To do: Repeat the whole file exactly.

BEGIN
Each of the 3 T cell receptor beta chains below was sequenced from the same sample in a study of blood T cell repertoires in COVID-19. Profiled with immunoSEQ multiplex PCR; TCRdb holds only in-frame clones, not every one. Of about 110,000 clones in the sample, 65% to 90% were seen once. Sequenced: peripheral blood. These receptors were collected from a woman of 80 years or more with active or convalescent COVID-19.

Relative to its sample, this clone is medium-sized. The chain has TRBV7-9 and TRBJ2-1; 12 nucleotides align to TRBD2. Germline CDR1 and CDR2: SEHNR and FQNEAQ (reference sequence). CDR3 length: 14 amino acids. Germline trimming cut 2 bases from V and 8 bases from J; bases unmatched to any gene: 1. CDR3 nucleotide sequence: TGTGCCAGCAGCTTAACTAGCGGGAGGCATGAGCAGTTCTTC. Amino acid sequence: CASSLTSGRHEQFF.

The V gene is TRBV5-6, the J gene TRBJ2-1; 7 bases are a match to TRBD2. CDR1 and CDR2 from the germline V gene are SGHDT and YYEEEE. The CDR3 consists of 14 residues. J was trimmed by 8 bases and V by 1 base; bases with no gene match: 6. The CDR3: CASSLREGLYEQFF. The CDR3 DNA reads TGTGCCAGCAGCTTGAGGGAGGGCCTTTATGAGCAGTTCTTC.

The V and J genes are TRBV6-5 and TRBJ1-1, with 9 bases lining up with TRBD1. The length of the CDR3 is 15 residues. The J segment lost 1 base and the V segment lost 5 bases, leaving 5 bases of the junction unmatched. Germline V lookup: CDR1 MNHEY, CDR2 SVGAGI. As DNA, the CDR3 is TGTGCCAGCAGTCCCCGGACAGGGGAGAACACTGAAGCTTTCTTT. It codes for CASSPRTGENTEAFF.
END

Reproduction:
Each of the 3 T cell receptor beta chains below was sequenced from the same sample in a study of blood T cell repertoires in COVID-19. Profiled with immunoSEQ multiplex PCR; TCRdb holds only in-frame clones, not every one. Of about 110,000 clones in the sample, 65% to 90% were seen once. Sequenced: peripheral blood. These receptors were collected from a woman of 80 years or more with active or convalescent COVID-19.

Relative to its sample, this clone is medium-sized. The chain has TRBV7-9 and TRBJ2-1; 12 nucleotides align to TRBD2. Germline CDR1 and CDR2: SEHNR and FQNEAQ (reference sequence). CDR3 length: 14 amino acids. Germline trimming cut 2 bases from V and 8 bases from J; bases unmatched to any gene: 1. CDR3 nucleotide sequence: TGTGCCAGCAGCTTAACTAGCGGGAGGCATGAGCAGTTCTTC. Amino acid sequence: CASSLTSGRHEQFF.

The V gene is TRBV5-6, the J gene TRBJ2-1; 7 bases are a match to TRBD2. CDR1 and CDR2 from the germline V gene are SGHDT and YYEEEE. The CDR3 consists of 14 residues. J was trimmed by 8 bases and V by 1 base; bases with no gene match: 6. The CDR3: CASSLREGLYEQFF. The CDR3 DNA reads TGTGCCAGCAGCTTGAGGGAGGGCCTTTATGAGCAGTTCTTC.

The V and J genes are TRBV6-5 and TRBJ1-1, with 9 bases lining up with TRBD1. The length of the CDR3 is 15 residues. The J segment lost 1 base and the V segment lost 5 bases, leaving 5 bases of the junction unmatched. Germline V lookup: CDR1 MNHEY, CDR2 SVGAGI. As DNA, the CDR3 is TGTGCCAGCAGTCCCCGGACAGGGGAGAACACTGAAGCTTTCTTT. It codes for CASSPRTGENTEAFF.